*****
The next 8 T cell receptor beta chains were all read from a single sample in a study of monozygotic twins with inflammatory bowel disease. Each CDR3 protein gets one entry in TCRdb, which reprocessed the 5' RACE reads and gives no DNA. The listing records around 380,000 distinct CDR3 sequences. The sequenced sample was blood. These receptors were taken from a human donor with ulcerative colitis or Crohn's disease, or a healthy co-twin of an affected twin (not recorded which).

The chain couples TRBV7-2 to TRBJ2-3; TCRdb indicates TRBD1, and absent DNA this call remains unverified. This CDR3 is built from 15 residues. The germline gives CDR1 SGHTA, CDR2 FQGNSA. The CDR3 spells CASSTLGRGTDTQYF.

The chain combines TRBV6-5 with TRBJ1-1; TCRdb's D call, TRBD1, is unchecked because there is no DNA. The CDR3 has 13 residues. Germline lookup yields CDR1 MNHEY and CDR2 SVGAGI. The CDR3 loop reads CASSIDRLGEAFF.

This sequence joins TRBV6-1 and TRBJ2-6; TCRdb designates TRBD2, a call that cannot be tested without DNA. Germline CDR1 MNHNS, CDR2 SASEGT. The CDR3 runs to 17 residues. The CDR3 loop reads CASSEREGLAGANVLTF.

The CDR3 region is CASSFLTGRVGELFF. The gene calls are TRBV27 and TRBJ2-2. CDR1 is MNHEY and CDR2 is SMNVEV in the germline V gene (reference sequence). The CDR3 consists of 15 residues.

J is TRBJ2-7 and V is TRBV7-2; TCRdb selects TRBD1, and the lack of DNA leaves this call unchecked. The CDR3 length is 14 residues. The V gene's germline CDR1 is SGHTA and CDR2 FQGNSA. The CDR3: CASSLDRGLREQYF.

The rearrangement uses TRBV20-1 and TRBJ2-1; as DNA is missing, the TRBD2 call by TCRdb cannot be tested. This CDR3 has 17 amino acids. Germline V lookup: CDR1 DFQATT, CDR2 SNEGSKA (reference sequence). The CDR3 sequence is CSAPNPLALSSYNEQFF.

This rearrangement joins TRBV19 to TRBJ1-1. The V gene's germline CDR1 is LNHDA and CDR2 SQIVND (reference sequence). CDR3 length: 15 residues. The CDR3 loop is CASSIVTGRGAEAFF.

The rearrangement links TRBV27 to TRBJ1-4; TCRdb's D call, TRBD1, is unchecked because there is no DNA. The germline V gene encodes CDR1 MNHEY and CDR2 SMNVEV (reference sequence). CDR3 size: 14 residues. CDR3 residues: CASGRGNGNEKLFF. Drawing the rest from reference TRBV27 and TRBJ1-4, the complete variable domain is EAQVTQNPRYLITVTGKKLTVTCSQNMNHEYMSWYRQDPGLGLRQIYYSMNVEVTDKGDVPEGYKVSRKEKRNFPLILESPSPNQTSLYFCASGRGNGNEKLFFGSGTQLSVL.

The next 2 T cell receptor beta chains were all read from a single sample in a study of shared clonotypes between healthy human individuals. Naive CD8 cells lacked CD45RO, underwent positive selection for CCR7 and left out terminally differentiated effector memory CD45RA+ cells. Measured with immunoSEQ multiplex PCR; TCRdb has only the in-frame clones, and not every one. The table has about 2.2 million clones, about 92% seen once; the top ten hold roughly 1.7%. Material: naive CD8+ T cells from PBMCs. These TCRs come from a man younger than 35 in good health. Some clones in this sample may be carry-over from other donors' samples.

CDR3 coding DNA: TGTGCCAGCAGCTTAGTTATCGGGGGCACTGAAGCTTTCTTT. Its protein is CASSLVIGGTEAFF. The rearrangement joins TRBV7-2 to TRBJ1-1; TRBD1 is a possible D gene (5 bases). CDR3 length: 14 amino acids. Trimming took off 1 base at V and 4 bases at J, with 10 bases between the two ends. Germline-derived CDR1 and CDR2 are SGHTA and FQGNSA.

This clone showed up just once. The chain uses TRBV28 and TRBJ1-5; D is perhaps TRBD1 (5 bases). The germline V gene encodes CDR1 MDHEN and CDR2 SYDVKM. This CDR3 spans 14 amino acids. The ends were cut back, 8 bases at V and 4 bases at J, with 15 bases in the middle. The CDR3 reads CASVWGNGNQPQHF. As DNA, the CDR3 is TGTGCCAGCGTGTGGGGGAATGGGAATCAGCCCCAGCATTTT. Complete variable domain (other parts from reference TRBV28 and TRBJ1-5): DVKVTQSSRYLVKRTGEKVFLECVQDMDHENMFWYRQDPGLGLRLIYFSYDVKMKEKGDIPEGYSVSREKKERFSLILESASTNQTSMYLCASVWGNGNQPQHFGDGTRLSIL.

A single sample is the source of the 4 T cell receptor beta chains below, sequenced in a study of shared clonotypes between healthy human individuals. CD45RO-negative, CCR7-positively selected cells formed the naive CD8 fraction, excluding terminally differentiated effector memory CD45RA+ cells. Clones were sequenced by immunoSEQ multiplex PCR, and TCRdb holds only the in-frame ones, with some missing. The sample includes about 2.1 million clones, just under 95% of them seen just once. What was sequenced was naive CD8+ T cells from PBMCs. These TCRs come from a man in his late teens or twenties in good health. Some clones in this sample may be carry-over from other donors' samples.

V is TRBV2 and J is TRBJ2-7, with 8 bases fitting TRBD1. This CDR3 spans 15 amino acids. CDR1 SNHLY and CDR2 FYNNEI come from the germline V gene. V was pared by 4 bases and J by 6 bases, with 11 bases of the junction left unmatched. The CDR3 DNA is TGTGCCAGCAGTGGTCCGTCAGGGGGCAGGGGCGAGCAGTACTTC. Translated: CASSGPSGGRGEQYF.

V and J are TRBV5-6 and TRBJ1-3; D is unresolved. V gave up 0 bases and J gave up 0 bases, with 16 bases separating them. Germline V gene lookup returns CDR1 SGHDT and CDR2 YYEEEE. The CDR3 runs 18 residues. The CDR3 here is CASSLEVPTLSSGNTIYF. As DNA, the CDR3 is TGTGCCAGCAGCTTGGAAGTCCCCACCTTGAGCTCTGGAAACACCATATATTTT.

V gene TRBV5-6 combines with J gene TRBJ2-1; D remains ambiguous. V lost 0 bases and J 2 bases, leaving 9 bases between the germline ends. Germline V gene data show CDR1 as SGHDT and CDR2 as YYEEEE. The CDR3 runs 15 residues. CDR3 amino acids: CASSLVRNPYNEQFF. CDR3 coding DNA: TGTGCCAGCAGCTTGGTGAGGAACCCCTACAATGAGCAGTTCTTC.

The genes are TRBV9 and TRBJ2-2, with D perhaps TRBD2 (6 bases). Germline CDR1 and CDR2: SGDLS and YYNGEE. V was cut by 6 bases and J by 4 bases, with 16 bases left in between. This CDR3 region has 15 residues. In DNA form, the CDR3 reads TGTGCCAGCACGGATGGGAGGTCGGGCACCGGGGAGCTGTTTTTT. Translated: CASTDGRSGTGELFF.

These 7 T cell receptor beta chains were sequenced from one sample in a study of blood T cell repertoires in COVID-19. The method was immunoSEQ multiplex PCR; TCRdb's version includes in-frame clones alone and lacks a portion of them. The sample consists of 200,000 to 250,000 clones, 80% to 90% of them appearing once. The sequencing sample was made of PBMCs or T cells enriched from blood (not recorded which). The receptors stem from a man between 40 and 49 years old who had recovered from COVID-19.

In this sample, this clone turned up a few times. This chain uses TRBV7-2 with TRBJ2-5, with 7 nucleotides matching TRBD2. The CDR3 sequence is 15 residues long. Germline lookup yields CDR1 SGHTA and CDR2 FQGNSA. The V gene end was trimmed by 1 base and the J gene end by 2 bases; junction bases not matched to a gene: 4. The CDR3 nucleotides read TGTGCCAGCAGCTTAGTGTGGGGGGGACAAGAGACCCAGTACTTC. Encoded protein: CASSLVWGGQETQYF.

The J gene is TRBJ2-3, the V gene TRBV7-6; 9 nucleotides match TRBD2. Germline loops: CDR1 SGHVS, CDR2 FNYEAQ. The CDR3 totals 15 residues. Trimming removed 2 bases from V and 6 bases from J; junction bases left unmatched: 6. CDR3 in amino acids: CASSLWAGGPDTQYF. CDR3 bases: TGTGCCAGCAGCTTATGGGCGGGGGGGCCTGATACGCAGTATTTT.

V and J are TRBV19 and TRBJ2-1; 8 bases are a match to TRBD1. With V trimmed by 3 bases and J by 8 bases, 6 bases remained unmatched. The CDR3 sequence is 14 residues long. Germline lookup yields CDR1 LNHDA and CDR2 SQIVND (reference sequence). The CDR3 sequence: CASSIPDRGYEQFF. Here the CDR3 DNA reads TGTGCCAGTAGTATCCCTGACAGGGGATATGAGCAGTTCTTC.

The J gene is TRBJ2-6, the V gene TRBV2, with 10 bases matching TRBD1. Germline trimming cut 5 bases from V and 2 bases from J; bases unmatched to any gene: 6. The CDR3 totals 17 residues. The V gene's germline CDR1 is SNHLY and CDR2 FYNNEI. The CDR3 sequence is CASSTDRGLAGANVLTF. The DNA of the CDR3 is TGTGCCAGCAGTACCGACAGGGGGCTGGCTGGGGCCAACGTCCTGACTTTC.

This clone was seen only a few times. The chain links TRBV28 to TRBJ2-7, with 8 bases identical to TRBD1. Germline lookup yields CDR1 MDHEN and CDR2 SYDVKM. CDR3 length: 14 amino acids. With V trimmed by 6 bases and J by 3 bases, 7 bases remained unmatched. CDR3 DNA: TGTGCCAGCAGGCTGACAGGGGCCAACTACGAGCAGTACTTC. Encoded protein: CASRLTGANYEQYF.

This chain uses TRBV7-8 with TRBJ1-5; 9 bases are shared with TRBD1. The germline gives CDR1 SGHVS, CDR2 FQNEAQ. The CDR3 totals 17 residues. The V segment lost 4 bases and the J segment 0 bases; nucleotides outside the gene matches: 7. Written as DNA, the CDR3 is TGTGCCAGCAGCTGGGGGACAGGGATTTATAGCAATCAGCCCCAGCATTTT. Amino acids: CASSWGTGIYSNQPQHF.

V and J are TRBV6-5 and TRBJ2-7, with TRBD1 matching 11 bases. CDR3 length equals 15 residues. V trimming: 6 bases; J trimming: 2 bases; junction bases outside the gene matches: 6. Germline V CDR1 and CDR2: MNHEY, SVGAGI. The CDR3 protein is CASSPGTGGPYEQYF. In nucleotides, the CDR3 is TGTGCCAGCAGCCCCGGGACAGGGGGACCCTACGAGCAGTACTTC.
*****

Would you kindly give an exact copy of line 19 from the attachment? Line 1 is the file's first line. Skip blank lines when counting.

In this sample, this clone turned up a few times. This chain uses TRBV7-2 with TRBJ2-5, with 7 nucleotides matching TRBD2. The CDR3 sequence is 15 residues long. Germline lookup yields CDR1 SGHTA and CDR2 FQGNSA. The V gene end was trimmed by 1 base and the J gene end by 2 bases; junction bases not matched to a gene: 4. The CDR3 nucleotides read TGTGCCAGCAGCTTAGTGTGGGGGGGACAAGAGACCCAGTACTTC. Encoded protein: CASSLVWGGQETQYF.